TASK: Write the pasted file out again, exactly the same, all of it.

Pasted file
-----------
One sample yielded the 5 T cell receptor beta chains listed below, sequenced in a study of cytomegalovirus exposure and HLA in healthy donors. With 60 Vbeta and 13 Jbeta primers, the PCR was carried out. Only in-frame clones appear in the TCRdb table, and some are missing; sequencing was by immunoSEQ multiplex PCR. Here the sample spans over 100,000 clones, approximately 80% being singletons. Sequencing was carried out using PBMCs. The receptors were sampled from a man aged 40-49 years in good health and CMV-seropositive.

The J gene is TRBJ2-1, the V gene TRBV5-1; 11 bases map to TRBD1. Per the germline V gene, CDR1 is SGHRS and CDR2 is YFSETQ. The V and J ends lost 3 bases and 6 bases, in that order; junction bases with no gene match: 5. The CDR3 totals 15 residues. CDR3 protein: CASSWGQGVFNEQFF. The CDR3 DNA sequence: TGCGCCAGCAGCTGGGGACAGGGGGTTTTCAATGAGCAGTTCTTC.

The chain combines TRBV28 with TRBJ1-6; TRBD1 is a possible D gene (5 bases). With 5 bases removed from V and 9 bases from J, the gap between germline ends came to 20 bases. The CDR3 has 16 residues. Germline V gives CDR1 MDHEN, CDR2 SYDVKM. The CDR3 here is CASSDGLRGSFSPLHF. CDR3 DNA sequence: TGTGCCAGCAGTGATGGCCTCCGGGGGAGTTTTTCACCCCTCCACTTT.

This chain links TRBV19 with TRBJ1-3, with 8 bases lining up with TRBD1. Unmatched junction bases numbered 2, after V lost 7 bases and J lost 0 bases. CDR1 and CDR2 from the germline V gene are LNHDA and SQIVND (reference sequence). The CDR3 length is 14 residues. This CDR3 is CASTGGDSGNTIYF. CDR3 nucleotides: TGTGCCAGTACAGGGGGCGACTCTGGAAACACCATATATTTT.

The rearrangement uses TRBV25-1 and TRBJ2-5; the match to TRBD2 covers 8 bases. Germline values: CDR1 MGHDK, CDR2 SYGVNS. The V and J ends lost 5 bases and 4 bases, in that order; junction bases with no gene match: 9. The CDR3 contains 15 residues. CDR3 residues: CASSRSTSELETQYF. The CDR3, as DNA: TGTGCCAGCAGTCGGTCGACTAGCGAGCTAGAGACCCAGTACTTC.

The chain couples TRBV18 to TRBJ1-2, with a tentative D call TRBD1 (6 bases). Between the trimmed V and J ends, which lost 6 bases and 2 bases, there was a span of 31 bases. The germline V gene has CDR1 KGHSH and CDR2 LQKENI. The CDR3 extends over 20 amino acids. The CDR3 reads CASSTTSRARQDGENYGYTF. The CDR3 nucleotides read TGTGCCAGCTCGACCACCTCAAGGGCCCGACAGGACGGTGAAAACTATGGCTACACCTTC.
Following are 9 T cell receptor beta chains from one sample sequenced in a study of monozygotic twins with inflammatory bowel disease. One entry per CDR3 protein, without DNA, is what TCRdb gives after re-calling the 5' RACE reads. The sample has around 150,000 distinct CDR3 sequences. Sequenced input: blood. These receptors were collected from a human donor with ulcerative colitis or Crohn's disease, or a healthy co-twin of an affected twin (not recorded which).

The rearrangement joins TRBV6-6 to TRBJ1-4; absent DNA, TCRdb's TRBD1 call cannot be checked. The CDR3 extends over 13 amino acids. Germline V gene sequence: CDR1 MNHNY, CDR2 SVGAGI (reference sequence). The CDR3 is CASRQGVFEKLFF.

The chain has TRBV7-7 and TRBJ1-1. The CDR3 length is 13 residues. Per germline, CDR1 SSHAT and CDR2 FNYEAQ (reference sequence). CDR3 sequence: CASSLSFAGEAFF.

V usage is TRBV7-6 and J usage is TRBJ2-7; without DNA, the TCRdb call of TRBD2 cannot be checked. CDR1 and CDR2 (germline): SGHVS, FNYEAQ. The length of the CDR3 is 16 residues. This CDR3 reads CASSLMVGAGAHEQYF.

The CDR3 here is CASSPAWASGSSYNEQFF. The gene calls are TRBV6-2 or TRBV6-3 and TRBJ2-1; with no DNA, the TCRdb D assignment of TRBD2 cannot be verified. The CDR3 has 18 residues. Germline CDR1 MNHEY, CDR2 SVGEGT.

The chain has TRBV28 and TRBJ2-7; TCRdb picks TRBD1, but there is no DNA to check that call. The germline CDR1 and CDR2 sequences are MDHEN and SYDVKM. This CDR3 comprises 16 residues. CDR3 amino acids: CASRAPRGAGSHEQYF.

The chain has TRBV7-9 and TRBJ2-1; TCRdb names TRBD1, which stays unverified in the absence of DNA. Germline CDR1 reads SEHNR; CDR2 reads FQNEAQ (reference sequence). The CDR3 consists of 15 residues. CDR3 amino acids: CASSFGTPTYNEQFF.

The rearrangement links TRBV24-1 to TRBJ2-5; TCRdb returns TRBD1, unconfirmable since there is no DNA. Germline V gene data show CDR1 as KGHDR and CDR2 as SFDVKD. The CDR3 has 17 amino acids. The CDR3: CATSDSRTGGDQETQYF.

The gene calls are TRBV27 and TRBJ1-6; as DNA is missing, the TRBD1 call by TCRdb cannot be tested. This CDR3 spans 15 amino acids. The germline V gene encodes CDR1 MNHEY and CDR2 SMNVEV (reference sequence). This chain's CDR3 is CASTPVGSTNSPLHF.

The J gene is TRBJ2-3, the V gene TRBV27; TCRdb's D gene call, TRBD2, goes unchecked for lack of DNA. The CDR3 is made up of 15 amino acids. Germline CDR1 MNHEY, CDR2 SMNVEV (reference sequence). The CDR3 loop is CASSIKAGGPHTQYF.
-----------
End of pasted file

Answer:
One sample yielded the 5 T cell receptor beta chains listed below, sequenced in a study of cytomegalovirus exposure and HLA in healthy donors. With 60 Vbeta and 13 Jbeta primers, the PCR was carried out. Only in-frame clones appear in the TCRdb table, and some are missing; sequencing was by immunoSEQ multiplex PCR. Here the sample spans over 100,000 clones, approximately 80% being singletons. Sequencing was carried out using PBMCs. The receptors were sampled from a man aged 40-49 years in good health and CMV-seropositive.

The J gene is TRBJ2-1, the V gene TRBV5-1; 11 bases map to TRBD1. Per the germline V gene, CDR1 is SGHRS and CDR2 is YFSETQ. The V and J ends lost 3 bases and 6 bases, in that order; junction bases with no gene match: 5. The CDR3 totals 15 residues. CDR3 protein: CASSWGQGVFNEQFF. The CDR3 DNA sequence: TGCGCCAGCAGCTGGGGACAGGGGGTTTTCAATGAGCAGTTCTTC.

The chain combines TRBV28 with TRBJ1-6; TRBD1 is a possible D gene (5 bases). With 5 bases removed from V and 9 bases from J, the gap between germline ends came to 20 bases. The CDR3 has 16 residues. Germline V gives CDR1 MDHEN, CDR2 SYDVKM. The CDR3 here is CASSDGLRGSFSPLHF. CDR3 DNA sequence: TGTGCCAGCAGTGATGGCCTCCGGGGGAGTTTTTCACCCCTCCACTTT.

This chain links TRBV19 with TRBJ1-3, with 8 bases lining up with TRBD1. Unmatched junction bases numbered 2, after V lost 7 bases and J lost 0 bases. CDR1 and CDR2 from the germline V gene are LNHDA and SQIVND (reference sequence). The CDR3 length is 14 residues. This CDR3 is CASTGGDSGNTIYF. CDR3 nucleotides: TGTGCCAGTACAGGGGGCGACTCTGGAAACACCATATATTTT.

The rearrangement uses TRBV25-1 and TRBJ2-5; the match to TRBD2 covers 8 bases. Germline values: CDR1 MGHDK, CDR2 SYGVNS. The V and J ends lost 5 bases and 4 bases, in that order; junction bases with no gene match: 9. The CDR3 contains 15 residues. CDR3 residues: CASSRSTSELETQYF. The CDR3, as DNA: TGTGCCAGCAGTCGGTCGACTAGCGAGCTAGAGACCCAGTACTTC.

The chain couples TRBV18 to TRBJ1-2, with a tentative D call TRBD1 (6 bases). Between the trimmed V and J ends, which lost 6 bases and 2 bases, there was a span of 31 bases. The germline V gene has CDR1 KGHSH and CDR2 LQKENI. The CDR3 extends over 20 amino acids. The CDR3 reads CASSTTSRARQDGENYGYTF. The CDR3 nucleotides read TGTGCCAGCTCGACCACCTCAAGGGCCCGACAGGACGGTGAAAACTATGGCTACACCTTC.
Following are 9 T cell receptor beta chains from one sample sequenced in a study of monozygotic twins with inflammatory bowel disease. One entry per CDR3 protein, without DNA, is what TCRdb gives after re-calling the 5' RACE reads. The sample has around 150,000 distinct CDR3 sequences. Sequenced input: blood. These receptors were collected from a human donor with ulcerative colitis or Crohn's disease, or a healthy co-twin of an affected twin (not recorded which).

The rearrangement joins TRBV6-6 to TRBJ1-4; absent DNA, TCRdb's TRBD1 call cannot be checked. The CDR3 extends over 13 amino acids. Germline V gene sequence: CDR1 MNHNY, CDR2 SVGAGI (reference sequence). The CDR3 is CASRQGVFEKLFF.

The chain has TRBV7-7 and TRBJ1-1. The CDR3 length is 13 residues. Per germline, CDR1 SSHAT and CDR2 FNYEAQ (reference sequence). CDR3 sequence: CASSLSFAGEAFF.

V usage is TRBV7-6 and J usage is TRBJ2-7; without DNA, the TCRdb call of TRBD2 cannot be checked. CDR1 and CDR2 (germline): SGHVS, FNYEAQ. The length of the CDR3 is 16 residues. This CDR3 reads CASSLMVGAGAHEQYF.

The CDR3 here is CASSPAWASGSSYNEQFF. The gene calls are TRBV6-2 or TRBV6-3 and TRBJ2-1; with no DNA, the TCRdb D assignment of TRBD2 cannot be verified. The CDR3 has 18 residues. Germline CDR1 MNHEY, CDR2 SVGEGT.

The chain has TRBV28 and TRBJ2-7; TCRdb picks TRBD1, but there is no DNA to check that call. The germline CDR1 and CDR2 sequences are MDHEN and SYDVKM. This CDR3 comprises 16 residues. CDR3 amino acids: CASRAPRGAGSHEQYF.

The chain has TRBV7-9 and TRBJ2-1; TCRdb names TRBD1, which stays unverified in the absence of DNA. Germline CDR1 reads SEHNR; CDR2 reads FQNEAQ (reference sequence). The CDR3 consists of 15 residues. CDR3 amino acids: CASSFGTPTYNEQFF.

The rearrangement links TRBV24-1 to TRBJ2-5; TCRdb returns TRBD1, unconfirmable since there is no DNA. Germline V gene data show CDR1 as KGHDR and CDR2 as SFDVKD. The CDR3 has 17 amino acids. The CDR3: CATSDSRTGGDQETQYF.

The gene calls are TRBV27 and TRBJ1-6; as DNA is missing, the TRBD1 call by TCRdb cannot be tested. This CDR3 spans 15 amino acids. The germline V gene encodes CDR1 MNHEY and CDR2 SMNVEV (reference sequence). This chain's CDR3 is CASTPVGSTNSPLHF.

The J gene is TRBJ2-3, the V gene TRBV27; TCRdb's D gene call, TRBD2, goes unchecked for lack of DNA. The CDR3 is made up of 15 amino acids. Germline CDR1 MNHEY, CDR2 SMNVEV (reference sequence). The CDR3 loop is CASSIKAGGPHTQYF.